If you have a persistent feeling of tilting, swaying, whirling or spinning motion of oneself or of the surrounding world when nothing is moving, you are experiencing vertigo.
In other words, it’s not a nice feeling whether it happens under the water or on the surface. But why does it happen and is there anything we can do to avoid it, and importantly, what are some strategies for handling it if it occurs underwater?
Vertigo that occurs during or after diving is a common symptom of middle-ear or inner-ear injury. It is often associated with nausea and in severe cases vomiting.
If vertigo happens underwater, the diver may not be able to tell which way is up; panic and vomiting may cause choking and drowning. On land, the patient may not be able to sit or stand.
There are various causes of vertigo. In diving, it is most often caused by inner-ear barotrauma. (A ‘barotrauma’ refers to injuries caused by increased air or water pressure (‘baro’), such as during airplane flights or scuba diving, when the pressure on one side of a membrane is not balanced by an equal pressure on the other leading to a ‘trauma’.)
It can also occur from stimulation of one side and not the other, such as when the pressure difference in only one ear equalises (alternobaric vertigo) or when cold water enters one ear but not the other (caloric vertigo). This type of vertigo disappears as the condition equalises and leaves no lasting effects except that the associated disorientation, nausea and vomiting while underwater may contribute to diving accidents.
If you experience vertigo underwater, stop ascending or descending and try to hold onto something solid if possible. It will usually pass once the pressures in the middle ears equalise (alternobaric), or the colder water in the affected ear warms. Gentle equalisation can sometimes be helpful but forceful equalisation must be avoided in order to avoid or minimise damage to the ears.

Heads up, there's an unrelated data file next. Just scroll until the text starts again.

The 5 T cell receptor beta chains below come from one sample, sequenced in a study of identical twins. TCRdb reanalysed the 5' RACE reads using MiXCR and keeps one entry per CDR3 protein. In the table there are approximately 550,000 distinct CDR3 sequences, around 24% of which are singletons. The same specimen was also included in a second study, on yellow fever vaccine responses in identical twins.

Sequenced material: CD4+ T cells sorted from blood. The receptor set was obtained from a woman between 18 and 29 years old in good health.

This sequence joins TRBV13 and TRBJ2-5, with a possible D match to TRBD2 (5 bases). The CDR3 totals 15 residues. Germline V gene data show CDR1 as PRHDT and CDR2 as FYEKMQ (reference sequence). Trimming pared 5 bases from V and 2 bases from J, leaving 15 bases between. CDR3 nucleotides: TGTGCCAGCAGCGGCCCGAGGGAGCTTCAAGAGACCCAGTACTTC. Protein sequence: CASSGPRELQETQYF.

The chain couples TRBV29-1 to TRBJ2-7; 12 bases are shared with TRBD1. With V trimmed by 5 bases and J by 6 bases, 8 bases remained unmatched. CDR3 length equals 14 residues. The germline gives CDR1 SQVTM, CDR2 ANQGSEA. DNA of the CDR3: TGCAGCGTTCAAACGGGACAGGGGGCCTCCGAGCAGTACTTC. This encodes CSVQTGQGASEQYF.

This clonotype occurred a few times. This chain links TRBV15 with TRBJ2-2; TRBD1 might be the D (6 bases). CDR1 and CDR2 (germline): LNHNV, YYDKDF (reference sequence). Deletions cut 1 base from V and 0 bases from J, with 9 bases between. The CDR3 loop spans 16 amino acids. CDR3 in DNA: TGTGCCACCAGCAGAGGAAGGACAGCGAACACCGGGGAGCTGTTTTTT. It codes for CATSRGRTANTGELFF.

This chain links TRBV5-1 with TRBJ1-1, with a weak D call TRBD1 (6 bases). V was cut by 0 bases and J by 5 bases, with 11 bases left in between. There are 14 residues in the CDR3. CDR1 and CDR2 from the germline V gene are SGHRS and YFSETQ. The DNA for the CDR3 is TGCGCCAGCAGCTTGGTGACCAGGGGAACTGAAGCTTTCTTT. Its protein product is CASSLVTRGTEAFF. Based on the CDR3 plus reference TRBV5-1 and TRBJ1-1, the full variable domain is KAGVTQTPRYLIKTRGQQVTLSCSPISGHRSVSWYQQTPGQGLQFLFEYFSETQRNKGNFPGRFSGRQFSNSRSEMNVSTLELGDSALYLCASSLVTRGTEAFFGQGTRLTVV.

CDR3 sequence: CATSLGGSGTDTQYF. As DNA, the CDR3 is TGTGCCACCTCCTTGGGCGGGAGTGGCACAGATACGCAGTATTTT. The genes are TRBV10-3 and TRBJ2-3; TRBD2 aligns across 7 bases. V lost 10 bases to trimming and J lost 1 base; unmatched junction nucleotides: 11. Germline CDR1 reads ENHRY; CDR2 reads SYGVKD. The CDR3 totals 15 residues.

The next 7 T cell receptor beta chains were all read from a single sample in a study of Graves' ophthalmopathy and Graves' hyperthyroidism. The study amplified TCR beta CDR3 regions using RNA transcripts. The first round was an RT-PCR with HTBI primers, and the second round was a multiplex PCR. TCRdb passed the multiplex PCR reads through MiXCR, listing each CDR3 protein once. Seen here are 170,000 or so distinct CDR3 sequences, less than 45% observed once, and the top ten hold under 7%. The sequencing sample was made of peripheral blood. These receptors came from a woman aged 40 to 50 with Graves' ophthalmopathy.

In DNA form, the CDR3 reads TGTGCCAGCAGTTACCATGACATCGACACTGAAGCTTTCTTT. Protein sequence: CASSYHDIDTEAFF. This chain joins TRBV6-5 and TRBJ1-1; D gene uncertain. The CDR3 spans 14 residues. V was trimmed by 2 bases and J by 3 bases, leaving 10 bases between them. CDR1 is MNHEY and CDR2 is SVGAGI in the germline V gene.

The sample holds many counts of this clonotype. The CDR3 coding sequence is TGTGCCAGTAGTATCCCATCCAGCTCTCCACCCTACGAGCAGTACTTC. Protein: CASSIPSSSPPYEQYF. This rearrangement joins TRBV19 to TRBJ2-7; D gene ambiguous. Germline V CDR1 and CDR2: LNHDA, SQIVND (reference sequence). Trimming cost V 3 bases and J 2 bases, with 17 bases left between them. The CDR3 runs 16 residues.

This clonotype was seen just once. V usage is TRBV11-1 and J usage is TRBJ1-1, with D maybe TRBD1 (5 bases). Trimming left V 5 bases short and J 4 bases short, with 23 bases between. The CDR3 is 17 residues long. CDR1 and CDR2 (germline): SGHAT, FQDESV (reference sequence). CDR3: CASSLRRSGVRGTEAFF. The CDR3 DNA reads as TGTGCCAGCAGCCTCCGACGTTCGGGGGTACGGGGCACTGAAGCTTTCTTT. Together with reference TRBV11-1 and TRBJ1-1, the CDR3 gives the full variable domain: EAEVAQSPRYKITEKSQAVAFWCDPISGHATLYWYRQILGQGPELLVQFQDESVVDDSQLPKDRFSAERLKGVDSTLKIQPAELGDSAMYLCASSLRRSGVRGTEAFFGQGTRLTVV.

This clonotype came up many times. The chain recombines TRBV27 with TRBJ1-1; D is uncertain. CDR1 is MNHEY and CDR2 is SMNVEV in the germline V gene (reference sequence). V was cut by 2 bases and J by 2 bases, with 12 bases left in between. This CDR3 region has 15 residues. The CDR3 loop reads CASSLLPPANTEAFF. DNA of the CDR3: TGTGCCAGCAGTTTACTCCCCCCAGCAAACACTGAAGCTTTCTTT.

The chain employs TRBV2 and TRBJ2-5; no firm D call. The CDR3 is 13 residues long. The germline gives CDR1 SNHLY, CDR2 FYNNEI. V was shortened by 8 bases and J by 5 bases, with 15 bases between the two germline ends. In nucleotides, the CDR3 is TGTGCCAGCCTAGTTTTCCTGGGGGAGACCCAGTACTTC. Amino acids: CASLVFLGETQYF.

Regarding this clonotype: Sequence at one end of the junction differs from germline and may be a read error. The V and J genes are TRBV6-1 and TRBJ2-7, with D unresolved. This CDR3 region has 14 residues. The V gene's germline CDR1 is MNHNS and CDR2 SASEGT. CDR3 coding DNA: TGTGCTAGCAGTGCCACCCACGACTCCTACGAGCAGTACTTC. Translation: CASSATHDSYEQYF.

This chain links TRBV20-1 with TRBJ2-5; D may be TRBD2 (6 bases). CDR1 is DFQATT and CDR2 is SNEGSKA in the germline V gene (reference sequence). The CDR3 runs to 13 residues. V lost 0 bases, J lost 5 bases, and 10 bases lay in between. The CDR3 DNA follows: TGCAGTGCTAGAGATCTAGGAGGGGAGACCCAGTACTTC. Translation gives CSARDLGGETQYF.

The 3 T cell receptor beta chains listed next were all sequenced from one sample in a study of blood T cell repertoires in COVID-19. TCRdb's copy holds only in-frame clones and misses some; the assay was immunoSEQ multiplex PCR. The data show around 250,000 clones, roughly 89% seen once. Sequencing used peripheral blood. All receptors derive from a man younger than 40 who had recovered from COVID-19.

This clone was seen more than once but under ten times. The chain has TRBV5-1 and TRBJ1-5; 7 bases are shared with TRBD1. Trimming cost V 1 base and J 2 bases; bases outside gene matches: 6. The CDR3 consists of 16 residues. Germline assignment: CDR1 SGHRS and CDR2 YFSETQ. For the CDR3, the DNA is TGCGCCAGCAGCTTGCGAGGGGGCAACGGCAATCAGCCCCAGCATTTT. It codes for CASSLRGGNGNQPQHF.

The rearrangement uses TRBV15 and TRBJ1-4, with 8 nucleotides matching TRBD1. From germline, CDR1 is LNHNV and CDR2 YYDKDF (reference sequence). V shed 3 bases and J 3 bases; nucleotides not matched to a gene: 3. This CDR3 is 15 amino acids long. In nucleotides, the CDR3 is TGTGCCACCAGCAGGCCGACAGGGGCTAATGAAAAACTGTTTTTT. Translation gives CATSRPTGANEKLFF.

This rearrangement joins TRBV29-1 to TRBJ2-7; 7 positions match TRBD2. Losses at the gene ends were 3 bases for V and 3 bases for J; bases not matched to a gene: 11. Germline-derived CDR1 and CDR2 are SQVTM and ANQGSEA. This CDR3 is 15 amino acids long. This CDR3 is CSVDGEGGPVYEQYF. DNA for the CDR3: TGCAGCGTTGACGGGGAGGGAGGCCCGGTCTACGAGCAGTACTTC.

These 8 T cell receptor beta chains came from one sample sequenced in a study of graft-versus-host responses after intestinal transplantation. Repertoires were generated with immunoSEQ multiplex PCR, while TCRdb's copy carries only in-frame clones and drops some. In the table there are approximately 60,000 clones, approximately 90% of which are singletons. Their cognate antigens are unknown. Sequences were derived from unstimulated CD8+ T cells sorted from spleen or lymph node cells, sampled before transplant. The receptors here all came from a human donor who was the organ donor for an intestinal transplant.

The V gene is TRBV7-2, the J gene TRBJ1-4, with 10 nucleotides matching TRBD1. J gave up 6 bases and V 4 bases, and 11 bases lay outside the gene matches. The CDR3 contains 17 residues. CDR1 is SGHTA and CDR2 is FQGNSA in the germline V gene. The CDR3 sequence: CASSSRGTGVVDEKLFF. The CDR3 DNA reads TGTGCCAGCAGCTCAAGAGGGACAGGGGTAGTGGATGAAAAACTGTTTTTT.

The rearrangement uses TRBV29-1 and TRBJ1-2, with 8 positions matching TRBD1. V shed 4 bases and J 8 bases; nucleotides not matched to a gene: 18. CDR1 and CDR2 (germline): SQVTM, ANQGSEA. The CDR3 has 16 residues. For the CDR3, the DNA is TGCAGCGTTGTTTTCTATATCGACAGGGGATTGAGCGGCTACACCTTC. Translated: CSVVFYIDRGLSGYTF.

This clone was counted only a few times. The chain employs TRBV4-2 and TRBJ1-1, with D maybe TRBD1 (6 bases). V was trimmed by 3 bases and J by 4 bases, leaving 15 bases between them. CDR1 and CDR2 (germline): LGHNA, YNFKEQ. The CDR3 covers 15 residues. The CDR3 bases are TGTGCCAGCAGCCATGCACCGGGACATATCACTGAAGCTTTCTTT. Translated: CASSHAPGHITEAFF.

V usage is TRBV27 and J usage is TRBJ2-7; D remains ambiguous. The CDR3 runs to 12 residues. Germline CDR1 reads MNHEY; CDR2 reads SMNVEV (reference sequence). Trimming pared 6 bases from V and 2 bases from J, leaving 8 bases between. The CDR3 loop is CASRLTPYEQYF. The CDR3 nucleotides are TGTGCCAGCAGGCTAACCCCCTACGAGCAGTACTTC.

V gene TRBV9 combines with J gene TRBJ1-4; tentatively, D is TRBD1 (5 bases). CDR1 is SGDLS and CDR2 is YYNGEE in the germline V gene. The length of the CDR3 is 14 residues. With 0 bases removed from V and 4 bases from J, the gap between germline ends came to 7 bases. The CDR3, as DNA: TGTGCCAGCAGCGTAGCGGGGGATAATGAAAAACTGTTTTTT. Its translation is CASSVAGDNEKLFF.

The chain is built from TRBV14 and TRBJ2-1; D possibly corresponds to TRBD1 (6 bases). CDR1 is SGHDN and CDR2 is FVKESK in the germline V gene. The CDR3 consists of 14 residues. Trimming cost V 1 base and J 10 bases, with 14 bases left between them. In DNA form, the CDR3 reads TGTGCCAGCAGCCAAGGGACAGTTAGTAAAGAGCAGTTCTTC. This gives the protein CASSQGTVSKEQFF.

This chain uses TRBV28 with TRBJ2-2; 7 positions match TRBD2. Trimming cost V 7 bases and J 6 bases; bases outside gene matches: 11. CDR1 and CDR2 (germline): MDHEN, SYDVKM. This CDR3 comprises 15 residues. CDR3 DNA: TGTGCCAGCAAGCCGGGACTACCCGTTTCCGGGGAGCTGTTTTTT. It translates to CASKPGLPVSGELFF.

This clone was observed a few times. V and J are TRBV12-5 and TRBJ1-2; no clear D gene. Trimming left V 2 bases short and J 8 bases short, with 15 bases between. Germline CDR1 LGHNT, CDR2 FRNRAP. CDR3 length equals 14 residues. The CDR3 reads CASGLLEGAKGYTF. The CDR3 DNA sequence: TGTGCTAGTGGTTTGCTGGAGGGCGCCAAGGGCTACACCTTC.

If vertigo persists after the dive, you should avoid straining (including valsava) and consult a diving doctor soon as possible. The worst-case scenario is damage to the inner ear which needs to be addressed promptly and appropriately.
Damage to vestibular organs by DCS, barotrauma or acoustic shock may be permanent. (The vestibular organs provide the brain with all the sensory information about motion, equilibrium, and spatial orientation – in a sense they are our internal gyroscope which tells us which way is up, and whether and in what direction we’re moving). In case of single-ear injury, vertigo may go away in two to six weeks, because the brain learns to compensate and ignores the side that is damaged, but the canal will not heal. The diver will have difficulties maintaining balance in the dark when deprived of visual clues. Damage to both vestibular organs is debilitating and may make certain life activities (such as driving a car) challenging or impossible.
Return to diving after inner-ear barotrauma or DCS should be evaluated on an individual basis depending on the extent of permanent injury of inner-ear organs.